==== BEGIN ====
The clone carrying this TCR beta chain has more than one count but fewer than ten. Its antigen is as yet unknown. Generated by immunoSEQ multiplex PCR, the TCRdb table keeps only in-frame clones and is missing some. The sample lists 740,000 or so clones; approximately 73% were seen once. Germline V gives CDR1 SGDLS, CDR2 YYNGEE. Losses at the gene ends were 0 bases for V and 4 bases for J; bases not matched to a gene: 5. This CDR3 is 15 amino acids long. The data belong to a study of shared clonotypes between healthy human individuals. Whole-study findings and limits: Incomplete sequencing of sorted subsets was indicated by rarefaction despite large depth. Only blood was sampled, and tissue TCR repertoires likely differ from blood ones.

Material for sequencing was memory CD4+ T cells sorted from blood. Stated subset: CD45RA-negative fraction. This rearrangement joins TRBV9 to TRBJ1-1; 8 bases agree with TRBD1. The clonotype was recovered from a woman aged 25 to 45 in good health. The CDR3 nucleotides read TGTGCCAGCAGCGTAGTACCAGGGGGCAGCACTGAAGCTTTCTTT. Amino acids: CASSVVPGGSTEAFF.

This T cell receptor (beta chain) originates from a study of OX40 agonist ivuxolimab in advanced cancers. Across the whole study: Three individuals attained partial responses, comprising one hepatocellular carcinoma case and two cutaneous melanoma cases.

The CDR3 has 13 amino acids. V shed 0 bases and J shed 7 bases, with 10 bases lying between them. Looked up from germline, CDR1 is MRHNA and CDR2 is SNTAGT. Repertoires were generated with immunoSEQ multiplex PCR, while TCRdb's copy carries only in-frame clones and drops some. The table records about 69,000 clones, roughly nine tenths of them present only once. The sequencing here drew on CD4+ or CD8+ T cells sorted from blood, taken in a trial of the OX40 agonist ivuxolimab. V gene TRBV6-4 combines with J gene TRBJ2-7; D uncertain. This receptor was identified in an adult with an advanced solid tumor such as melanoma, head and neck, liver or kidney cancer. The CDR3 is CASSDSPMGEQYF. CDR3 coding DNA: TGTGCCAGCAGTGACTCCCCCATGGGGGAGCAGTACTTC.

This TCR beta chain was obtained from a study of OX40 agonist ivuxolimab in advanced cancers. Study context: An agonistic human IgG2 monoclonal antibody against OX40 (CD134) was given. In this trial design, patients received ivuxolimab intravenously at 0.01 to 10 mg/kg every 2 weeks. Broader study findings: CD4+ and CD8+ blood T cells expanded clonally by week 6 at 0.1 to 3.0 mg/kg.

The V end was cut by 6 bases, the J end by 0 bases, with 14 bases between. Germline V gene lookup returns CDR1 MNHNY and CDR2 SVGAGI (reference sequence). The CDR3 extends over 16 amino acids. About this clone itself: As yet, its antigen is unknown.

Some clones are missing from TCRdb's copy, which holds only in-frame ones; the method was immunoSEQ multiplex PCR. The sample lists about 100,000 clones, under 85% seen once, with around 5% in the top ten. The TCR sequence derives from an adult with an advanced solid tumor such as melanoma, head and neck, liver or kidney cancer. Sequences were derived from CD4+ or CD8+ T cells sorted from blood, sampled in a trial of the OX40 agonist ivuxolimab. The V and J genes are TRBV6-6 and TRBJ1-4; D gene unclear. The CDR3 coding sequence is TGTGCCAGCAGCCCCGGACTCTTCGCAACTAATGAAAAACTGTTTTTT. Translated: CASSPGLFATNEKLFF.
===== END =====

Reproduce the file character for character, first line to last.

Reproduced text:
The clone carrying this TCR beta chain has more than one count but fewer than ten. Its antigen is as yet unknown. Generated by immunoSEQ multiplex PCR, the TCRdb table keeps only in-frame clones and is missing some. The sample lists 740,000 or so clones; approximately 73% were seen once. Germline V gives CDR1 SGDLS, CDR2 YYNGEE. Losses at the gene ends were 0 bases for V and 4 bases for J; bases not matched to a gene: 5. This CDR3 is 15 amino acids long. The data belong to a study of shared clonotypes between healthy human individuals. Whole-study findings and limits: Incomplete sequencing of sorted subsets was indicated by rarefaction despite large depth. Only blood was sampled, and tissue TCR repertoires likely differ from blood ones.

Material for sequencing was memory CD4+ T cells sorted from blood. Stated subset: CD45RA-negative fraction. This rearrangement joins TRBV9 to TRBJ1-1; 8 bases agree with TRBD1. The clonotype was recovered from a woman aged 25 to 45 in good health. The CDR3 nucleotides read TGTGCCAGCAGCGTAGTACCAGGGGGCAGCACTGAAGCTTTCTTT. Amino acids: CASSVVPGGSTEAFF.

This T cell receptor (beta chain) originates from a study of OX40 agonist ivuxolimab in advanced cancers. Across the whole study: Three individuals attained partial responses, comprising one hepatocellular carcinoma case and two cutaneous melanoma cases.

The CDR3 has 13 amino acids. V shed 0 bases and J shed 7 bases, with 10 bases lying between them. Looked up from germline, CDR1 is MRHNA and CDR2 is SNTAGT. Repertoires were generated with immunoSEQ multiplex PCR, while TCRdb's copy carries only in-frame clones and drops some. The table records about 69,000 clones, roughly nine tenths of them present only once. The sequencing here drew on CD4+ or CD8+ T cells sorted from blood, taken in a trial of the OX40 agonist ivuxolimab. V gene TRBV6-4 combines with J gene TRBJ2-7; D uncertain. This receptor was identified in an adult with an advanced solid tumor such as melanoma, head and neck, liver or kidney cancer. The CDR3 is CASSDSPMGEQYF. CDR3 coding DNA: TGTGCCAGCAGTGACTCCCCCATGGGGGAGCAGTACTTC.

This TCR beta chain was obtained from a study of OX40 agonist ivuxolimab in advanced cancers. Study context: An agonistic human IgG2 monoclonal antibody against OX40 (CD134) was given. In this trial design, patients received ivuxolimab intravenously at 0.01 to 10 mg/kg every 2 weeks. Broader study findings: CD4+ and CD8+ blood T cells expanded clonally by week 6 at 0.1 to 3.0 mg/kg.

The V end was cut by 6 bases, the J end by 0 bases, with 14 bases between. Germline V gene lookup returns CDR1 MNHNY and CDR2 SVGAGI (reference sequence). The CDR3 extends over 16 amino acids. About this clone itself: As yet, its antigen is unknown.

Some clones are missing from TCRdb's copy, which holds only in-frame ones; the method was immunoSEQ multiplex PCR. The sample lists about 100,000 clones, under 85% seen once, with around 5% in the top ten. The TCR sequence derives from an adult with an advanced solid tumor such as melanoma, head and neck, liver or kidney cancer. Sequences were derived from CD4+ or CD8+ T cells sorted from blood, sampled in a trial of the OX40 agonist ivuxolimab. The V and J genes are TRBV6-6 and TRBJ1-4; D gene unclear. The CDR3 coding sequence is TGTGCCAGCAGCCCCGGACTCTTCGCAACTAATGAAAAACTGTTTTTT. Translated: CASSPGLFATNEKLFF.